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We have a given positive martingale ρt, with the dynamics: $$\textrm{d}\rho_t = \lambda_t \rho_t \textrm{d}W_t$$ where $W_t$ is a standard Brownian motion. Now we have an "exponentially dampened" process $p_t$: $$p_t=\int_0^t \exp(-\int_0^s r_u \textrm{d} u)\textrm{d} \rho_s$$ where $r_u \geq 0$. If needed I could add stronger assumptions for $r_u$, e.g.:

(1) $r_u>0$

(2) $\exp(-\int_0^t r_u \textrm{d} u) \rightarrow 0$ as $t\rightarrow \infty$

I know (from the answer to my previous question Stochastic integrals as honest martingales -- comparison criterion) that in generality $p_t$ is not guaranteed to be a martingale, but is it the case in one of these specific cases? If not I would appreciate a (simple) counterexample.

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@Douglas, you're right, cheers! –  Grzenio Sep 6 '11 at 7:12
    
@Grzenio : I think there is a little problem with your integrand because as written you have $p_t=exp(−\int_0^t r_u.du).ρ_t$, shouldn't it be $p_t=\int_0^texp(−\int_s^t r_u.du).dρ_s$ ? Regards –  The Bridge Sep 6 '11 at 11:53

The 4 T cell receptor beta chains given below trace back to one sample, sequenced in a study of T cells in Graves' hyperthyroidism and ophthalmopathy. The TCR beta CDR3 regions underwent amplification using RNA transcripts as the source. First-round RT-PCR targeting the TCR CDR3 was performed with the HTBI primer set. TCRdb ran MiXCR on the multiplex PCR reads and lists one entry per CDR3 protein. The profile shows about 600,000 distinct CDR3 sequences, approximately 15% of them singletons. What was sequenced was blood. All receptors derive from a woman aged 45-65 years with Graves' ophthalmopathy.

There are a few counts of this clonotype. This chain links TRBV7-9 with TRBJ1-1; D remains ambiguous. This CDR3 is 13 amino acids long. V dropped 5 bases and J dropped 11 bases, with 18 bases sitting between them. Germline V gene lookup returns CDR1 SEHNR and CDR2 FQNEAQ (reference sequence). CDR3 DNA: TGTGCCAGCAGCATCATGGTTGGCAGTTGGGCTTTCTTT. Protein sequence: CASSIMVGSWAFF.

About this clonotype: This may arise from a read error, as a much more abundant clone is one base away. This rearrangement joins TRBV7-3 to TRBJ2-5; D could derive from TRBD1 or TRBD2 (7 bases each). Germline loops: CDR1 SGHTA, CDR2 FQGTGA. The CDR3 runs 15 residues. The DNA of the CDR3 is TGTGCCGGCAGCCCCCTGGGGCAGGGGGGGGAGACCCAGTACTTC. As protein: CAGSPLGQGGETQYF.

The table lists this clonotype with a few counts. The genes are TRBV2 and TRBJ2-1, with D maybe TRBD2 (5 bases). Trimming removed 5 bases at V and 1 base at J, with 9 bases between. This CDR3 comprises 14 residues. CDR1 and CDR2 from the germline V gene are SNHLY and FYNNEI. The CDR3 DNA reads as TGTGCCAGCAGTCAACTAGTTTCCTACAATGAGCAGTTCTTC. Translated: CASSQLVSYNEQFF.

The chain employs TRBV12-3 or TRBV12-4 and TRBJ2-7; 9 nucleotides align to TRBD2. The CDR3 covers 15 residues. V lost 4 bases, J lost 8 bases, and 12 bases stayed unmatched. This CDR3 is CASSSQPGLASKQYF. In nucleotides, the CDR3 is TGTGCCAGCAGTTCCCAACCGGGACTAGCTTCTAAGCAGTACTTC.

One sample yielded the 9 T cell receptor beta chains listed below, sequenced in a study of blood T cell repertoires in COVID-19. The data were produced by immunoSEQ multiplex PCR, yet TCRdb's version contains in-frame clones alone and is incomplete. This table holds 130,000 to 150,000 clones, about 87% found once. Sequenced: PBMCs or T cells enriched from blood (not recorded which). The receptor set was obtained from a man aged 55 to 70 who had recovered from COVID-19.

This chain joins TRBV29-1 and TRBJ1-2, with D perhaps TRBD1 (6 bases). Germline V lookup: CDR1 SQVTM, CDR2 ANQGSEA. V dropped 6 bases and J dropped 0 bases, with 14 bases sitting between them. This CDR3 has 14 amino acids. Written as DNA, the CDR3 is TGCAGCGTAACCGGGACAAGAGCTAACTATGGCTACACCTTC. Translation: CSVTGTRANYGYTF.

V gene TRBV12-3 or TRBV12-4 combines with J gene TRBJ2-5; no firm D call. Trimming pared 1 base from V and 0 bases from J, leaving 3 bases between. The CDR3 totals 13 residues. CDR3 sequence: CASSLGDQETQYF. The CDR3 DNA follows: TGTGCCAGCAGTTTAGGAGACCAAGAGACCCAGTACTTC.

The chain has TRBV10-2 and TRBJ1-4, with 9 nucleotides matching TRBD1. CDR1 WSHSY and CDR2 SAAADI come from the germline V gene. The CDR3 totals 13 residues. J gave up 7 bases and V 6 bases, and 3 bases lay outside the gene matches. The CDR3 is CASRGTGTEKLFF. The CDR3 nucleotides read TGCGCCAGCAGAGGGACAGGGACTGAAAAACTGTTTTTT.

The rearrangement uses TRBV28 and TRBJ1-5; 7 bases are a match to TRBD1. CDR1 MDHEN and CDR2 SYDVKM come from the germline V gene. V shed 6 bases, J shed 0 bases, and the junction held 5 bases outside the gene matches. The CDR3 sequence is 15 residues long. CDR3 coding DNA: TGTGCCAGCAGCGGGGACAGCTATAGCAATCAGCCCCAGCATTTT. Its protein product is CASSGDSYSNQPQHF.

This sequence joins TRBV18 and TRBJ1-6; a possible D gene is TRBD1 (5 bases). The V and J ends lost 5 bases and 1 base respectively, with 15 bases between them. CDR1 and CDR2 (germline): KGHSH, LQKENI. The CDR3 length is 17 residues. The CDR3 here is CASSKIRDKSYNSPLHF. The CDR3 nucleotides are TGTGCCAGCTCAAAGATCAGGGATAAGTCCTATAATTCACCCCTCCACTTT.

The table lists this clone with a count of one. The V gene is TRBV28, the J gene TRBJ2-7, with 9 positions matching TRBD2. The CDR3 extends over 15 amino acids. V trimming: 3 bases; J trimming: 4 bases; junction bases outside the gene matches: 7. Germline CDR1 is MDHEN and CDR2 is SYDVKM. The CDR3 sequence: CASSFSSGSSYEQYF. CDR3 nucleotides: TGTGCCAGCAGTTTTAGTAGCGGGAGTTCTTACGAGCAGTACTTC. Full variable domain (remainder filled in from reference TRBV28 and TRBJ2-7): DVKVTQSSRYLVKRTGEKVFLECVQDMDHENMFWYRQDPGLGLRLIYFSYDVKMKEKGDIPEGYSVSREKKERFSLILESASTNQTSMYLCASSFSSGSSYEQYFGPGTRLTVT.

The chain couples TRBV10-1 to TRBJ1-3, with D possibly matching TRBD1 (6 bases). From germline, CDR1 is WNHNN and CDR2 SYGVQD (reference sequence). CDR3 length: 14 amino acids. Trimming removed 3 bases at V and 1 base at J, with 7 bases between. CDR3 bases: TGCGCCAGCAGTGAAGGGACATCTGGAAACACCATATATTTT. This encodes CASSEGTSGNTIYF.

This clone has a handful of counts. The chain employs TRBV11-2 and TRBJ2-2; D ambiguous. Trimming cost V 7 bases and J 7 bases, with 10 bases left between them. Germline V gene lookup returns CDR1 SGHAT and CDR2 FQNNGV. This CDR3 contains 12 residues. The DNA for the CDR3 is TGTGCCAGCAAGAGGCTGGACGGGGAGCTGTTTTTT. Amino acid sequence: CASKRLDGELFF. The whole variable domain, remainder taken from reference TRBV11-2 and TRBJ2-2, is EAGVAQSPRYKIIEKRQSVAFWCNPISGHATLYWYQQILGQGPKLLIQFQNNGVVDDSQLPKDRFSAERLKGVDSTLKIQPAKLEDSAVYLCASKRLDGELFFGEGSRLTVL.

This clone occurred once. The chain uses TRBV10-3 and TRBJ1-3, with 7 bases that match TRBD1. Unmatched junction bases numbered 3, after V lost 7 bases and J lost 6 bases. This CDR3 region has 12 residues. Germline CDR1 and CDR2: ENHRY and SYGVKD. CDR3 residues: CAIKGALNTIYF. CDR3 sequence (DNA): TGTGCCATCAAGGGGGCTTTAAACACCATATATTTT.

@Grzenio (and myself): By the way in both case you don't have necessarily a martingale, in your case because $p_t=exp(-\int_0^tr_u.du).\rho_t$ obviously need not to be a martingale in general and in the case I suggested it is the same, if you have $p_t=\int_0^t exp(−\int_s^tr_u.du).dρ_s$ then you are not assured that is a martingale (or a local martingale) because of the dependence of the integrand in $t$ (apply Itô-Leibniz rule or Stochastic-Fubini to see that a non nul drift appears in the general case). –  The Bridge Sep 6 '11 at 13:29
    
Hi @TheBridge, thanks for pointing me to the typo, of course there should not be $t$ dependence in the integrand! –  Grzenio Sep 6 '11 at 14:37
    
@ Grzenio : May be you could have a look at Novikov's criterion it is usually used to get a true martingale from a local martingale but it might be applied here or be useful to impose a condition over the $r$ process. Regards –  The Bridge Sep 6 '11 at 14:42